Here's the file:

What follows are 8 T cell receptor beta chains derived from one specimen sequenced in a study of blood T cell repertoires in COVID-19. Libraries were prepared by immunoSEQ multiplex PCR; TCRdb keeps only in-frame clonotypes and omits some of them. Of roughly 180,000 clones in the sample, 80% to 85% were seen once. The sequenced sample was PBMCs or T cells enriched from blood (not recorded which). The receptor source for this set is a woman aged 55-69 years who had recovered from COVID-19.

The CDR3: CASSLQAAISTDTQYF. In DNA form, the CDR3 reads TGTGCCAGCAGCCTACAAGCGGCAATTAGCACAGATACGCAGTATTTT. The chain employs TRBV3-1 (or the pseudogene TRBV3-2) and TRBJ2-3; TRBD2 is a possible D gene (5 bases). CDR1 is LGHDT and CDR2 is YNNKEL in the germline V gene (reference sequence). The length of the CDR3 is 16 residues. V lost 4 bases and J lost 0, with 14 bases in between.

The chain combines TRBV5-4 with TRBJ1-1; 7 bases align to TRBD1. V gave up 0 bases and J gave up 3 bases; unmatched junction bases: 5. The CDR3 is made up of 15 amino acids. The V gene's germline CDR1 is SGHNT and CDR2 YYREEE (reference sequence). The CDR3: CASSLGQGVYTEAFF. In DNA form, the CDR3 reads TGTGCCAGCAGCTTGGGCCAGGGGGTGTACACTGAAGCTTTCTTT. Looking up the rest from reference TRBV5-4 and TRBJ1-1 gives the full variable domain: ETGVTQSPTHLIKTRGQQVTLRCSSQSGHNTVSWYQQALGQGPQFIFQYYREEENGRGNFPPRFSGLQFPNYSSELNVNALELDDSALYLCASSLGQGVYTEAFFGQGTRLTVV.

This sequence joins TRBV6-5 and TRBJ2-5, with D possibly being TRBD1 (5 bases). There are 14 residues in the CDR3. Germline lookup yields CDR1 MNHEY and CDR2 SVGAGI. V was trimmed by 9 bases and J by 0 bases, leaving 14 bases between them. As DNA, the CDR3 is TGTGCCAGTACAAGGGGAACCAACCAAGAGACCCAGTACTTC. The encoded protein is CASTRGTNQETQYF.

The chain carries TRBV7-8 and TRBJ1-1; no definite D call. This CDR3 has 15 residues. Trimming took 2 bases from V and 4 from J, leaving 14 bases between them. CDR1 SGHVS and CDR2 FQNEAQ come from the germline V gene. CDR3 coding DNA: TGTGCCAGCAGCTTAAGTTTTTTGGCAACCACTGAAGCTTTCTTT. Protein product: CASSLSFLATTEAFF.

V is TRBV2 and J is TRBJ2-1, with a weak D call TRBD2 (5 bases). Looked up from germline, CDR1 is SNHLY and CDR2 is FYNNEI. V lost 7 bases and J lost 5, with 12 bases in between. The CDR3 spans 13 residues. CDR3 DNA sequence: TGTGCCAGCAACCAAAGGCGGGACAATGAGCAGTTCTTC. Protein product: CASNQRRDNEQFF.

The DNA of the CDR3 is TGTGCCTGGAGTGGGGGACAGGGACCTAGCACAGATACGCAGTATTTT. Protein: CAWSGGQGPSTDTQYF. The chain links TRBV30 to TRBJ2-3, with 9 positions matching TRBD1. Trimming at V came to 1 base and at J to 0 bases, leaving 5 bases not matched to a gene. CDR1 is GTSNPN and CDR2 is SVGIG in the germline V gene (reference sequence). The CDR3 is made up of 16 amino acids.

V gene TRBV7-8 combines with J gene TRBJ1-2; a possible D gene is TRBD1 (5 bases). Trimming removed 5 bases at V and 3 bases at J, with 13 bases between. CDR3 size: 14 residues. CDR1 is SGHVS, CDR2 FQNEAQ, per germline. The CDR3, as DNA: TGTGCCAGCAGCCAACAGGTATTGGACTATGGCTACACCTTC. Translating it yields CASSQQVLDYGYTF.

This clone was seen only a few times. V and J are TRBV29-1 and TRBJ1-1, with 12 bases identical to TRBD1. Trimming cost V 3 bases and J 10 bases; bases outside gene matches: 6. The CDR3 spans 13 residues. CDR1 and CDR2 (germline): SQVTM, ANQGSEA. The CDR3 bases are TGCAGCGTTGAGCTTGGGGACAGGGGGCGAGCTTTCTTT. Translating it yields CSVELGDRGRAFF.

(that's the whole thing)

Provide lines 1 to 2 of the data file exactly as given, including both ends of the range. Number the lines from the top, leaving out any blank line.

What follows are 8 T cell receptor beta chains derived from one specimen sequenced in a study of blood T cell repertoires in COVID-19. Libraries were prepared by immunoSEQ multiplex PCR; TCRdb keeps only in-frame clonotypes and omits some of them. Of roughly 180,000 clones in the sample, 80% to 85% were seen once. The sequenced sample was PBMCs or T cells enriched from blood (not recorded which). The receptor source for this set is a woman aged 55-69 years who had recovered from COVID-19.

The CDR3: CASSLQAAISTDTQYF. In DNA form, the CDR3 reads TGTGCCAGCAGCCTACAAGCGGCAATTAGCACAGATACGCAGTATTTT. The chain employs TRBV3-1 (or the pseudogene TRBV3-2) and TRBJ2-3; TRBD2 is a possible D gene (5 bases). CDR1 is LGHDT and CDR2 is YNNKEL in the germline V gene (reference sequence). The length of the CDR3 is 16 residues. V lost 4 bases and J lost 0, with 14 bases in between.